Today, HCN partners with over a dozen of the healthcare industry's top operators of senior assisted living and long-term and post-acute care facilities. The company has a portfolio that consists of 1,464 properties, with total market cap of ~$38.064 billion:

Source: S&P Global Market Intelligence

HCN is the 6th-largest REIT in the US:

Why Healthcare?

As one of three dominant healthcare REITs, HCN owns a diverse collection of properties ranging from seniors housing, post-acute care facilities, and outpatient medical buildings.

As noted above, the healthcare REIT sector has created unique challenges for government reimbursement-focused models that do not have the same ability to pass along increases in operating expenses. As a result, HCN commenced a strategy to pivot away from government pay models into private pay sectors.

The aging demographic wave is positively impacting utilization across all sectors of healthcare, and the REIT is capitalizing on this demographic trend by investing in healthcare assets where commercial forces determine price and where market forces limit supply.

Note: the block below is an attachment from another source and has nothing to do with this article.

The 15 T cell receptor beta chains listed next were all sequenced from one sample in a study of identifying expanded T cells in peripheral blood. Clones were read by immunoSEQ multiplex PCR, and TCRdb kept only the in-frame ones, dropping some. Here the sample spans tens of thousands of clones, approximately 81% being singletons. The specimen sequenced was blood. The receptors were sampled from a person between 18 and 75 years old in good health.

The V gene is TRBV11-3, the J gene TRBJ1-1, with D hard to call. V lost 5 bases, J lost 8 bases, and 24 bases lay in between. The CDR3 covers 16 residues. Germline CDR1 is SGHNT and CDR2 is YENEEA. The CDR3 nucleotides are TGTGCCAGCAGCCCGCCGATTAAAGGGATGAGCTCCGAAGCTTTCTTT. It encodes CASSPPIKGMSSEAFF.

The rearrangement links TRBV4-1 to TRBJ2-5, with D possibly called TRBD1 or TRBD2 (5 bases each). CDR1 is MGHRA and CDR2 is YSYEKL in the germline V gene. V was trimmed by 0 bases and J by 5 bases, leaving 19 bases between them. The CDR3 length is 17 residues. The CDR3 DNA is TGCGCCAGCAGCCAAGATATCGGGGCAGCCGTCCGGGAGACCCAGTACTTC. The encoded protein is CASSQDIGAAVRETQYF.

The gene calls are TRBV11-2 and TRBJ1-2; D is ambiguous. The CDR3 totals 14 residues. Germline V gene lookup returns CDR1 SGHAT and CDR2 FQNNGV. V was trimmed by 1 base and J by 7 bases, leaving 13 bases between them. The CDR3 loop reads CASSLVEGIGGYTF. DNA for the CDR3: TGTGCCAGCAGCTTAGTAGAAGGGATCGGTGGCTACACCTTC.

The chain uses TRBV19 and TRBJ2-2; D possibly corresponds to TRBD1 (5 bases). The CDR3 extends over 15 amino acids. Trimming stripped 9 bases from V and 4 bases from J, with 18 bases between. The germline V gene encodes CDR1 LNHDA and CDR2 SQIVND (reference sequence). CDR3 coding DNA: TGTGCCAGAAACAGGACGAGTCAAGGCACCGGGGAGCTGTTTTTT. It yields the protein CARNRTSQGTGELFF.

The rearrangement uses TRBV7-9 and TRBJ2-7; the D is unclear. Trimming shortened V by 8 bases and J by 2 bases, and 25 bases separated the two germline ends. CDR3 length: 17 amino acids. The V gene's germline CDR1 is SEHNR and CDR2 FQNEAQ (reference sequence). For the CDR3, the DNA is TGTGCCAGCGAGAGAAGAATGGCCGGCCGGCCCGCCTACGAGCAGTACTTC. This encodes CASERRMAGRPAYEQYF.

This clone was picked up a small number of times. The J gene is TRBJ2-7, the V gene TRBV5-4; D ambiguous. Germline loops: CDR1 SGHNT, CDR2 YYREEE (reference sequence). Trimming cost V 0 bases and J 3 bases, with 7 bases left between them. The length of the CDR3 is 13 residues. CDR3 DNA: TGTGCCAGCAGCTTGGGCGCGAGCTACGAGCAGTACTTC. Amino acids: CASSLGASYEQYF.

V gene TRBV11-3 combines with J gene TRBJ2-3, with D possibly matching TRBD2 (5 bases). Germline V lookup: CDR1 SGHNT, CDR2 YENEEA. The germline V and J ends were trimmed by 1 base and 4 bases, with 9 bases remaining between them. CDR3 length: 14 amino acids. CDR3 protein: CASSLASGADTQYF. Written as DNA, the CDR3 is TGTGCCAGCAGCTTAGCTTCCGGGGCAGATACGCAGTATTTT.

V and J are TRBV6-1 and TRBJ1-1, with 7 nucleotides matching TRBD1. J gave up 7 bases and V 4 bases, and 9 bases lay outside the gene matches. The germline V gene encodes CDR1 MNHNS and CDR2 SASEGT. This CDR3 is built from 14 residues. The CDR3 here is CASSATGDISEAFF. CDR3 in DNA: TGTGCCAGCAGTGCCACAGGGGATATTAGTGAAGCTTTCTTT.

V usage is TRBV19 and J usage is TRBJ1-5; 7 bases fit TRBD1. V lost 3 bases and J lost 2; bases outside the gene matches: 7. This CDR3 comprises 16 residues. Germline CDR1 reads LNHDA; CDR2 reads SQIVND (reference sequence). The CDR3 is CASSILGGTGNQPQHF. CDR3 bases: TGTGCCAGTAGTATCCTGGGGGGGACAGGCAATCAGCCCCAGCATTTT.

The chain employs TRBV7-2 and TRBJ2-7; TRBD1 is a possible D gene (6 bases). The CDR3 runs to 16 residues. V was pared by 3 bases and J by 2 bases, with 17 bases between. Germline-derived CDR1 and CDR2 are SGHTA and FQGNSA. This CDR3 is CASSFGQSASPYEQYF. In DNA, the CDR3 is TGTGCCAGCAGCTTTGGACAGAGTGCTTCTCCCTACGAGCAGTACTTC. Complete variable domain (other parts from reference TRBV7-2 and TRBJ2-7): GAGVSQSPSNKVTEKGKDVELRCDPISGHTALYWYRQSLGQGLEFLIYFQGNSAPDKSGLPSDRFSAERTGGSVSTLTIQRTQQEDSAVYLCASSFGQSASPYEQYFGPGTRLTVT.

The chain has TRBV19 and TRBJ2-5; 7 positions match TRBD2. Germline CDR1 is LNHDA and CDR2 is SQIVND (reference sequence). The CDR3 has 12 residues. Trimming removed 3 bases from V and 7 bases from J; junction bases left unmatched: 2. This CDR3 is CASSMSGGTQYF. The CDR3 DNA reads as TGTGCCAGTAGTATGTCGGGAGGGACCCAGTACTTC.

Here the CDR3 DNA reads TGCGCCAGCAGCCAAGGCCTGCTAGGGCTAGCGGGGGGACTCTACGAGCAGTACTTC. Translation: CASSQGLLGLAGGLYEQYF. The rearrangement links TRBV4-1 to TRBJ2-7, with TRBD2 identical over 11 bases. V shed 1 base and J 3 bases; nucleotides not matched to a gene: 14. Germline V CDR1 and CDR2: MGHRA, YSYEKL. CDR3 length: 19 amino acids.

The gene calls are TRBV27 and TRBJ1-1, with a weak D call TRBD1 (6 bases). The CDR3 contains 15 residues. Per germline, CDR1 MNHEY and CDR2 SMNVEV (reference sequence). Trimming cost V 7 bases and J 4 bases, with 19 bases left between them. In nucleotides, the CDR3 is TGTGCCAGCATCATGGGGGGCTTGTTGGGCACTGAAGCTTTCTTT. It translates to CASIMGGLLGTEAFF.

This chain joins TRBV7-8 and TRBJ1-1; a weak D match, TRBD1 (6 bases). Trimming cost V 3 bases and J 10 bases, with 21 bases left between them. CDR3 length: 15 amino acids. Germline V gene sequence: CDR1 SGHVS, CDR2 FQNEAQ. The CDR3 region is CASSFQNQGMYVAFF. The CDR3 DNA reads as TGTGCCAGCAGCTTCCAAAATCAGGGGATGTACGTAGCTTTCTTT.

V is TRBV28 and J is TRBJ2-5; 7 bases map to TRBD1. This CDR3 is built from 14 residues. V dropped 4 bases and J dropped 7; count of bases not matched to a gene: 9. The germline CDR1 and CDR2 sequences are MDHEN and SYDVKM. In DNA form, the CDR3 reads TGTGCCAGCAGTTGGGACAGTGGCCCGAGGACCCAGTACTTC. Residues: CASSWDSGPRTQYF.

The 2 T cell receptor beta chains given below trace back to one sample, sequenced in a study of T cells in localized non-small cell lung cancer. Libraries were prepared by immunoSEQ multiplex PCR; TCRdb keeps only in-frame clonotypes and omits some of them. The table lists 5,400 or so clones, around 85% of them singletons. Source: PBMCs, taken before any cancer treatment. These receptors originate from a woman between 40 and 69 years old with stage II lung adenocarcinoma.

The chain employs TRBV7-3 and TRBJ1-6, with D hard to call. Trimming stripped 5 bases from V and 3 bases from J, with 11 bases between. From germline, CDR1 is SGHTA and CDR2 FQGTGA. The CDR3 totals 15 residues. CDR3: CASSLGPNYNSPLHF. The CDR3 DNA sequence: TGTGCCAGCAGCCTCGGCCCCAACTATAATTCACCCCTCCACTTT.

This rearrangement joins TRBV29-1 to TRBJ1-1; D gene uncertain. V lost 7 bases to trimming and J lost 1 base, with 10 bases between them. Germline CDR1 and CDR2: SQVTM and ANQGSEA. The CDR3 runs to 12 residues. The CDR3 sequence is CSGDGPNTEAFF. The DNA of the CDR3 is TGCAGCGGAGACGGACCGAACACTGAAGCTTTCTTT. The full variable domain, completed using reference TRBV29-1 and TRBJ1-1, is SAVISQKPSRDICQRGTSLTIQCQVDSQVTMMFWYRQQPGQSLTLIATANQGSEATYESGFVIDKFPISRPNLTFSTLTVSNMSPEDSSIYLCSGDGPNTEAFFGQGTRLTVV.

These trends led HCN to numerous discussions that have resulted in a series of transactions that will take the company's private pay revenue mix up to 92.4% and long-term post-acute care concentration from 19.9% down to 13.5% of NOI.

More than 20 of the leading operators in the sector come to HCN first when they find an opportunity in their local markets. More and more institutional capital is flowing in the sector, so the ability to get a first look is invaluable.

Here's a snapshot of HCN's top tenants:

Note: Prior to GEN closing.

This is how the REIT defines a "Class A" Healthcare Portfolio:

Here is a snapshot of HCN's U.S. Seniors Housing Portfolio: Major Urban Market Focus:

Here's a snapshot of the company's UK Portfolio:

Here's a snapshot of its Canadian Portfolio:

The Improved Balance Sheet

As a result of HCN's recently announced dispositions, the company should see significant balance sheet and portfolio enhancements that are expected as a result of the portfolio repositioning plan.